How to Stop 3D Printer Fires Before They Start

Reduce the risk of 3D printer fires with Docking Drawer's Safety Interlock Outlet with Smoke & Heat Sensor.
3D printing safety

3D printing has become a growing trend for individuals and businesses alike, from enthusiasts producing 3D figurines to construction companies creating the world’s first 3D printed neighborhood in Texas. As more 3D printers are used in homes, it is important to understand the potential fire risks, how to follow 3D printing safety practices, and why to invest in Docking Drawer's Safety Interlock Outlet with Smoke & Heat Sensor to help stop 3D printer fires before they start.

3D printer safety

Prusa Mini+ 3D printer using Docking Drawer’s Safety Interlock Outlet with Smoke and Heat Sensor.

3D printing involves using software to design a 3D object by using high heat and a thread-like filament to create the object in three-dimensional layers. There are many different types of filament available for 3D printing, and they each involve high temperatures that pose a fire hazard. A few of the most popular heat-generating 3D printing materials include:

  • Polylactic Acid (PLA) is the most common 3D printing material, with a hot end temperature of up to 428°F (220°C).
  • Polyvinyl Alcohol (PVA) is another common material that is often used with PLA and has a similar ideal temperature of up to 428°F (220°C).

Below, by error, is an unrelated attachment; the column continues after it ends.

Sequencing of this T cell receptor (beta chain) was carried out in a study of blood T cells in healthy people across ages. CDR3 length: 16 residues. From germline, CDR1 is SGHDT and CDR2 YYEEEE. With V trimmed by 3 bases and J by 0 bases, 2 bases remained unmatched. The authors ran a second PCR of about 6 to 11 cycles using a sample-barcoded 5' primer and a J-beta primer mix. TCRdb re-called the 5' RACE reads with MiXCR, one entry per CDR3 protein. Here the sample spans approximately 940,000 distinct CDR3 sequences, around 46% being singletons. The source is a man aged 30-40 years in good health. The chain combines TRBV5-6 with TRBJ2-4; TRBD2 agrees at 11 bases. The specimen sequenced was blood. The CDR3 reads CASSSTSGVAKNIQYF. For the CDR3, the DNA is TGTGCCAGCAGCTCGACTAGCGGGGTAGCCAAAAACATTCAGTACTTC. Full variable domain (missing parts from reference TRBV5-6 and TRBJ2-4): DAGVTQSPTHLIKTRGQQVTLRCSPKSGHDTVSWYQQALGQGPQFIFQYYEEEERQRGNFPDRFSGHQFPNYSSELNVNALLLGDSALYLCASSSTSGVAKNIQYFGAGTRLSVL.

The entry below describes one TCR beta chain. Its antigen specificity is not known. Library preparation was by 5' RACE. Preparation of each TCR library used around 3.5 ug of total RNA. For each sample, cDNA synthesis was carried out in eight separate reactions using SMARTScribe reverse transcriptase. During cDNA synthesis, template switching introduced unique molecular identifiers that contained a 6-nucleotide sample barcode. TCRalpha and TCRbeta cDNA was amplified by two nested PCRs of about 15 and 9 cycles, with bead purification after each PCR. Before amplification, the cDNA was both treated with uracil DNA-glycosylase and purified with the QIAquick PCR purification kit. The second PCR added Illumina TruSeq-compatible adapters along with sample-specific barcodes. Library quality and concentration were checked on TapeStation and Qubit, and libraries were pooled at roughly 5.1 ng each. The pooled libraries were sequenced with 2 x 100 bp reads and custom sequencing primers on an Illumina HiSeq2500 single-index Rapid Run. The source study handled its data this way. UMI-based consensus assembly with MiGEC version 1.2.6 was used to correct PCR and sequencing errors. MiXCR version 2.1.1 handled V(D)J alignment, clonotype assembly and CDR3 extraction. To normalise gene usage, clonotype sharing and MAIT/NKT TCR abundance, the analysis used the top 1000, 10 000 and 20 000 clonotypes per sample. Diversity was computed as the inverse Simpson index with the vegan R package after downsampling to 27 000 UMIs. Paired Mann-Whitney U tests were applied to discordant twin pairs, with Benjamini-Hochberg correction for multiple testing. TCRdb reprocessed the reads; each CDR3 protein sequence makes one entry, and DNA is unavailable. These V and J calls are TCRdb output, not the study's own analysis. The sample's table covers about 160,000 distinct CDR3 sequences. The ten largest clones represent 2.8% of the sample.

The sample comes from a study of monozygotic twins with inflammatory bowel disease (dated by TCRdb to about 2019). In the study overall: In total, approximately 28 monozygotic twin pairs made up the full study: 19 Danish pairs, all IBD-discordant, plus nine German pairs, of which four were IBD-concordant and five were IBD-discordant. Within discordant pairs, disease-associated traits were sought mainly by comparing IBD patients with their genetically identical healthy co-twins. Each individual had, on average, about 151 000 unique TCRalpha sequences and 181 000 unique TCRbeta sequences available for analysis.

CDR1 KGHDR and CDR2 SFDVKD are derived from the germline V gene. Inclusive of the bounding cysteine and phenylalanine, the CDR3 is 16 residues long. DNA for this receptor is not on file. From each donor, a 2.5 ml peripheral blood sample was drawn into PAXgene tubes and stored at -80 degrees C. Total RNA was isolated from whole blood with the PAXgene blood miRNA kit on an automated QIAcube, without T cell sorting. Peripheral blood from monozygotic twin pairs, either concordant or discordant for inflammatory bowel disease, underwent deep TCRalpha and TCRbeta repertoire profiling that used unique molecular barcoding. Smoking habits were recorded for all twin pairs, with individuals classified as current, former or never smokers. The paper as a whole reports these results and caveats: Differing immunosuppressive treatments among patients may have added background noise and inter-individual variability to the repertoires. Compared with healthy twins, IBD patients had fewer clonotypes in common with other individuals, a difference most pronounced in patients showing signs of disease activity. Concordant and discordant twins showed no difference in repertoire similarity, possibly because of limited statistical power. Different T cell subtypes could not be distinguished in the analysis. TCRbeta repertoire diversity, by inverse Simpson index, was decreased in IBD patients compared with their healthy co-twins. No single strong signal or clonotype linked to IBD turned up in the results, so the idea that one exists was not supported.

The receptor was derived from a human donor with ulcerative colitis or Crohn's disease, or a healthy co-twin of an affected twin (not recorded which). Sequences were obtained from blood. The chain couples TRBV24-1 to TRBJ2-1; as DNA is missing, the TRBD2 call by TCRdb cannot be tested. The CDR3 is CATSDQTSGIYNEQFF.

• Acrylonitrile Butadiene Styrene (ABS) is popular for creating 3D models of items like phone cases, automotive parts, and even Legos. The printing temperature for ABS can vary; however, some popular brands can require temperatures up to 464°F (240°C). 

The Most Common Fire Hazards for 3D Printers

As you might imagine, with a machine operating at such high temperatures, there are a variety of fire hazards that are inherently part of the 3D printing process:

Electrical overheating

If you use a 3D printer in your home, you may already have experience with just how hot these machines can get. Some 3D printers can reach up to 600°F, but even at lesser temperatures, there is potential for wiring to become overheated which could lead to a fire.